I have a clear recollection of the days around JFK’s assassination, I was 4 years old. I do not remember the events but I remember there was a lot commotion around the Flad household. I loved cooking shows during my preschool years and I would pull out my mother’s pots, pans and wooden spoons and cook along with Julia and Graham, maybe I learned how to drink from Graham. While watching one of my shows I remember my mother screaming out and just sobbing and I remember running to the kitchen to get a dish towel because she was crying too hard for a Kleenex. I remember the family sitting glued around the TV for the next few days and what we watched made no one laugh and often made the adults sad. This is my earliest recollection of world events and I think somehow this was where my passion for politics and current affairs stems from. As a family we always watched the news from Philadelphia, New York, Scranton and the network newscasts, the Lehigh Valley did not have a local broadcast at the time. My parents would get a morning and evening newspaper delivered every day and on Sundays my father would buy the New York Daily News as well. I was surrounded by news all the time. Clearly it affected me because now by choice I am surrounded by news constantly.
Flash forward to 1968 and I am in the third grade and I am following closely the events of Vietnam, Martin Luther King and the Democratic primaries. Our household again came to a complete stop during those awful days of March when MLK was put to rest and then again in June when Bobby Kennedy was killed. I remember my parents getting a phone call from an old friend early in the morning telling them about RFK. We all sat at the TV in shock, I got ready for school and ended up in a foot race with Joanie Morello to be the first one to tell our teacher the horrible news, as if she did not already know. I remember the service at St. Patrick’s, the train ride to DC with all the people standing along the tracks with flags and the night time burial next to his brother. I was transfixed by the events and forever changed, I do not remember who my family supported but I was clearly a Kennedy boy. During the summer I begged my parents to let me watch the conventions and they relented to a point. I do not remember watching the violence of Chicago but I do remember Walter Cronkite telling me about it the next day. My father was working at Ingersoll Rand at the time and we went to the union hall to get something and I grabbed up all the Humphrey buttons I could find and wore one every chance I got. By this point my parents had been taking us to Sunday evening prayer services to end the war. Something tells me that my folks voted for Nixon because he had a plan to end Vietnam, I don’t think I ever asked them in all these years, I don’t know why either. Now in the fourth grade on Election Day I gathered some of my pals and we walked from Centennial School to the polling place at the Junior High chanting “Humphrey Humphrey he’s our man, Nixon belongs in the garbage can”. I am pretty sure Humphrey won our ward because of my efforts that day. My first campaign ended in defeat but I was undaunted.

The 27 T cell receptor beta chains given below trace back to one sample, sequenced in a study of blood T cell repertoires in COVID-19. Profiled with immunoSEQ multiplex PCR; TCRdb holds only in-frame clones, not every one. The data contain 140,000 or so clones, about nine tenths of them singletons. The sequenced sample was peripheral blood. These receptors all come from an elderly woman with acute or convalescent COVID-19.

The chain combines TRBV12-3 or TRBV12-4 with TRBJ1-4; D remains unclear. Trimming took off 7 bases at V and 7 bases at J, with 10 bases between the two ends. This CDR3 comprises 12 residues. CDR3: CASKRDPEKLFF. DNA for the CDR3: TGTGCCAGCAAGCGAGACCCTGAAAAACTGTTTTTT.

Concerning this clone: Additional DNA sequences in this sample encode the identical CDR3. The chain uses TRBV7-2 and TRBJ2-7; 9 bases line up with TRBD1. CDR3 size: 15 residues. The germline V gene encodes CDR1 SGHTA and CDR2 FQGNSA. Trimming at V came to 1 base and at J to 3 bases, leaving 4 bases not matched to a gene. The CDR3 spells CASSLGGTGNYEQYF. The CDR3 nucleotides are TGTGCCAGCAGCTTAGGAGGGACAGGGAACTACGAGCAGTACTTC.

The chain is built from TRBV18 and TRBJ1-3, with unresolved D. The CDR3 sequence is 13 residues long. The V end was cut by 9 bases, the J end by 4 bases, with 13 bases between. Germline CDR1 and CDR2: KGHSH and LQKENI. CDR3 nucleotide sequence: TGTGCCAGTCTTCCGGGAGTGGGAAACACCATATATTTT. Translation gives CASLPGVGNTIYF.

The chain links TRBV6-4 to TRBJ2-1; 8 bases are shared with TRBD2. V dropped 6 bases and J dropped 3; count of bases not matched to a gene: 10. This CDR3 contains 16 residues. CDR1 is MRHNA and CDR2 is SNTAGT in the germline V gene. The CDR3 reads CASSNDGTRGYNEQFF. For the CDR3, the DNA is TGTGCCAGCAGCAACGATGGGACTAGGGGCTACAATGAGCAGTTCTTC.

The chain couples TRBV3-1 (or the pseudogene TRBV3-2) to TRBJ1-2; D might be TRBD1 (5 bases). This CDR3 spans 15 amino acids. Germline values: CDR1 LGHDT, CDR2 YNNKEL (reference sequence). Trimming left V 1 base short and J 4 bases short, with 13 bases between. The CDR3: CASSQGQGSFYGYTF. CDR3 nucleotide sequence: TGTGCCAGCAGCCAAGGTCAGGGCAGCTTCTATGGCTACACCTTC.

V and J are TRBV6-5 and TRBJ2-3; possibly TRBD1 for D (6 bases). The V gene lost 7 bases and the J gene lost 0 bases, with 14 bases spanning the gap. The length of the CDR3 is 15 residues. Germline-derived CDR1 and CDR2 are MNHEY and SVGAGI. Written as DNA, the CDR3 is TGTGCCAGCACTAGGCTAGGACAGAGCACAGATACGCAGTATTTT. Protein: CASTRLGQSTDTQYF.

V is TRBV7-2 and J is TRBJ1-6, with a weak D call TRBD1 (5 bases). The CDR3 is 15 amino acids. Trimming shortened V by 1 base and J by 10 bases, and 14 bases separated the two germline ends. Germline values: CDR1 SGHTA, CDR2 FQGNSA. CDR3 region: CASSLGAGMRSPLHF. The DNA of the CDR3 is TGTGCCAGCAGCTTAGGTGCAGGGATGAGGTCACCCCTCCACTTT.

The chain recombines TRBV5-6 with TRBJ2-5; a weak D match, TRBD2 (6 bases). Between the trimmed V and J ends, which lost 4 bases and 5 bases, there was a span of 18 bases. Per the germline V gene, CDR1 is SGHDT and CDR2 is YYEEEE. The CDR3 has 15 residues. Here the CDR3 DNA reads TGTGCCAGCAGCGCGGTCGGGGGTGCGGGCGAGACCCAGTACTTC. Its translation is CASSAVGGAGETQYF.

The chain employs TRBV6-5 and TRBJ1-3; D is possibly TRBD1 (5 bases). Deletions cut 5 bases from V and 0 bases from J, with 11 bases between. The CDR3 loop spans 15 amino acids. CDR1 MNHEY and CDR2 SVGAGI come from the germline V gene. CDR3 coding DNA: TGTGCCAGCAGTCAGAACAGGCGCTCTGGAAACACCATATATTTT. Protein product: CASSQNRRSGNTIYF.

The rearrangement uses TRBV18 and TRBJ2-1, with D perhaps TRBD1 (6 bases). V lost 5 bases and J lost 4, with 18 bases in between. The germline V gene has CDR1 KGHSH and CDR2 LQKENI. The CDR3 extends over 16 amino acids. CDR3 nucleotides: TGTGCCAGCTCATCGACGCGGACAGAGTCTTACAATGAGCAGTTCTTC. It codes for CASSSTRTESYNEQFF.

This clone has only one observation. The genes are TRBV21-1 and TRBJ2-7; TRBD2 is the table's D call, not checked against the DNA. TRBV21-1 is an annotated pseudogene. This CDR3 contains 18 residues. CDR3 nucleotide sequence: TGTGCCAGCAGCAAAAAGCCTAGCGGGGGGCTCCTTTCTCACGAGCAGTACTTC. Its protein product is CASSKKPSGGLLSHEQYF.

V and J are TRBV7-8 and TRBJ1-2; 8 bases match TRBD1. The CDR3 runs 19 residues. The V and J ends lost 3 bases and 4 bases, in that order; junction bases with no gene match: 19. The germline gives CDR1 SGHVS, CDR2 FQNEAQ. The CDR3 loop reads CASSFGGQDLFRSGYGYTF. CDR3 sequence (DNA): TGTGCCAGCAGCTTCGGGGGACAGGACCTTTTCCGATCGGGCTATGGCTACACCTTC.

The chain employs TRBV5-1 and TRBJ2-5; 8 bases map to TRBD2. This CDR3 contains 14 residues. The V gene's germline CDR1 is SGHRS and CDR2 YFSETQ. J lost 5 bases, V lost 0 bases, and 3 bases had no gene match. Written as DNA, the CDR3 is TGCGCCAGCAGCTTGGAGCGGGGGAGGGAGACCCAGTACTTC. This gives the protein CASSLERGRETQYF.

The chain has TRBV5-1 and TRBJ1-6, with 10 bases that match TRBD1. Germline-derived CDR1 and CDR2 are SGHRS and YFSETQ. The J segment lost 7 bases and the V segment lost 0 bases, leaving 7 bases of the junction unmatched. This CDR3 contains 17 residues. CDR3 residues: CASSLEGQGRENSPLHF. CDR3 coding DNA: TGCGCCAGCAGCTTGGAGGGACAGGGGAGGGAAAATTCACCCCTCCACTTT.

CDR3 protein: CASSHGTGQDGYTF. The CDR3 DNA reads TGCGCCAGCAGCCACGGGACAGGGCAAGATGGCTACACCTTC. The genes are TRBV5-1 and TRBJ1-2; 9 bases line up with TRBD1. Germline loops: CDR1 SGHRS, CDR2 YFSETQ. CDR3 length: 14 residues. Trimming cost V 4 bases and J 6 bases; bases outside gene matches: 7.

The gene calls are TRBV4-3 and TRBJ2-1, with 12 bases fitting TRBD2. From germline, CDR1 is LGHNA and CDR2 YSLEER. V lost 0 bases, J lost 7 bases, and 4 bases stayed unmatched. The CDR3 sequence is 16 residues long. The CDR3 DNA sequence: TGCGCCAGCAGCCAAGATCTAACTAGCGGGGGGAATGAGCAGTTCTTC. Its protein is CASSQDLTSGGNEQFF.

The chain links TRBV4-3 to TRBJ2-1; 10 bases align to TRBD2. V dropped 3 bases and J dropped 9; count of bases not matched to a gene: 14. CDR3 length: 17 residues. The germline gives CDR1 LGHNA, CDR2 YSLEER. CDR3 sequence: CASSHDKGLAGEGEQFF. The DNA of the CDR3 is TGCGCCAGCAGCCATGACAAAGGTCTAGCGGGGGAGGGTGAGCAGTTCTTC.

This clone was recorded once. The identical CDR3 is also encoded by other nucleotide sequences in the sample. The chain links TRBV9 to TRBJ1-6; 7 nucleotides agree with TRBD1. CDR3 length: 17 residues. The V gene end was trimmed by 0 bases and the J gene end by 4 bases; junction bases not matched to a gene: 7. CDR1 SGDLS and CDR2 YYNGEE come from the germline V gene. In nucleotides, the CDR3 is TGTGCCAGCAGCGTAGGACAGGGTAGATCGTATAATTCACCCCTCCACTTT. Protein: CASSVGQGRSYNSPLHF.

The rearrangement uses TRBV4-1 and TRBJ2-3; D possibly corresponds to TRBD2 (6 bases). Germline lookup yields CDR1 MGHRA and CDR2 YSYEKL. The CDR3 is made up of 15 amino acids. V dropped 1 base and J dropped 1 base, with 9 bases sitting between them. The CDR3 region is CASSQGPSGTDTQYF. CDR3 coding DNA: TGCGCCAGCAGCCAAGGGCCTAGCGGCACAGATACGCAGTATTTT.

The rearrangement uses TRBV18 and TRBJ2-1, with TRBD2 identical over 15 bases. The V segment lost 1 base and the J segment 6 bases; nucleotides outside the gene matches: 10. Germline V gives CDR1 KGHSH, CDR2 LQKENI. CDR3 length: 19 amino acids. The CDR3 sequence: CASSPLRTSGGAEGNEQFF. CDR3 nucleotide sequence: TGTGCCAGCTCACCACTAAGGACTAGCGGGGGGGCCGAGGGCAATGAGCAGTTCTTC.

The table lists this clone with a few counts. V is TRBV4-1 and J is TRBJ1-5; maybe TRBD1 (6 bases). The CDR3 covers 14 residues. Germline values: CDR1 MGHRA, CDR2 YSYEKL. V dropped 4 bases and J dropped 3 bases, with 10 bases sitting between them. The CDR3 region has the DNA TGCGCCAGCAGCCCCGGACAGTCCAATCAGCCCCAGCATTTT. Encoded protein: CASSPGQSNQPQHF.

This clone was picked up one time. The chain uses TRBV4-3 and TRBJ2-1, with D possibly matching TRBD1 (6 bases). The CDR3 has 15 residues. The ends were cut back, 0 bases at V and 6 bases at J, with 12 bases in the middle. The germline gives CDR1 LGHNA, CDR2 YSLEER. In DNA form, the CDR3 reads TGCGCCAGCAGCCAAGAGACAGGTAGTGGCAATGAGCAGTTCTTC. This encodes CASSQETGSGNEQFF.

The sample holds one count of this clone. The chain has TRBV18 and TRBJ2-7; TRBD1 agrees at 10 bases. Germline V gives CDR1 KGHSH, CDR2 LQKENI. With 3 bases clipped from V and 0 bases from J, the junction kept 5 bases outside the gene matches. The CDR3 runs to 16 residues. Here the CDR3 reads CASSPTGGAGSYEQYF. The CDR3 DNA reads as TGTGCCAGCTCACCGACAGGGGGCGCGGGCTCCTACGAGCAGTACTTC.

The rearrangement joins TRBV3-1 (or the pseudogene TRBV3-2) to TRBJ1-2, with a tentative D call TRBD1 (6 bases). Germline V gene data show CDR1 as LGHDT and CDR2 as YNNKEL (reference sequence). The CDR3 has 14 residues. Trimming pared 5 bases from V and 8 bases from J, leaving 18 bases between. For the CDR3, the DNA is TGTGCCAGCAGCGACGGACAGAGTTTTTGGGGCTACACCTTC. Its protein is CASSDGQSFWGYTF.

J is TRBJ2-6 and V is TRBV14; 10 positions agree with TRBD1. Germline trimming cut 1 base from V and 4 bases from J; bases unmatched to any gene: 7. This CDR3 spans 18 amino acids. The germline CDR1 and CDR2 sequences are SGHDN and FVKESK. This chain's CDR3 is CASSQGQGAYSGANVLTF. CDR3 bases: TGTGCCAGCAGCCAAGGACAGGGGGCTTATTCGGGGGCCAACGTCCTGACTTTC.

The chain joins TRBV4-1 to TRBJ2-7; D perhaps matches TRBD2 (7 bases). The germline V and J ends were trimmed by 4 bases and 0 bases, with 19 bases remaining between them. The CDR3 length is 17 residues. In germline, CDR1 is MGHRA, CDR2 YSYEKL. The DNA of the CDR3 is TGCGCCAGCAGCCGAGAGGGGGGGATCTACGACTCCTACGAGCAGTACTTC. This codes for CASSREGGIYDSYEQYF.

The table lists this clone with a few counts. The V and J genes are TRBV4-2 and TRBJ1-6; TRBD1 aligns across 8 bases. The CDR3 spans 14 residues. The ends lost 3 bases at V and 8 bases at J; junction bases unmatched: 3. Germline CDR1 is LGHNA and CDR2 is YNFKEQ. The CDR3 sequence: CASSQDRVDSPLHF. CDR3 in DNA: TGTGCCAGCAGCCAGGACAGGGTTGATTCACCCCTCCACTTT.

Over the next few years I discovered a WWII war hero named George McGovern who was a Senator from South Dakota. I remember sitting at our vacation house reading the Sunday New York Times Magazine cover story about him, this was the summer of 1971 and I was 12. I was allowed to watch the more of the conventions that summer. By the time the fall campaign came around so into the McGovern campaign that I quit the Boy Scouts because I was not allowed to wear my campaign pin on my uniform. In truth, I was not really cut out to be a Boy Scout I never fit in. During the fall campaign I met someone who would become my lifelong friend and one the people I admire in life, Easton’s State Rep. Bob Freeman, he was 15 I was 13. We spent many weekends and after school hours trying to elect Sen. McGovern President. Bob and I became closer friends throughout the years with one minor bump in the road. Bob was the first person I came out to some 30 years ago. He was supportive and enlightened in a time when few people were.
McGovern of course lost the election and the nation was worse off for it.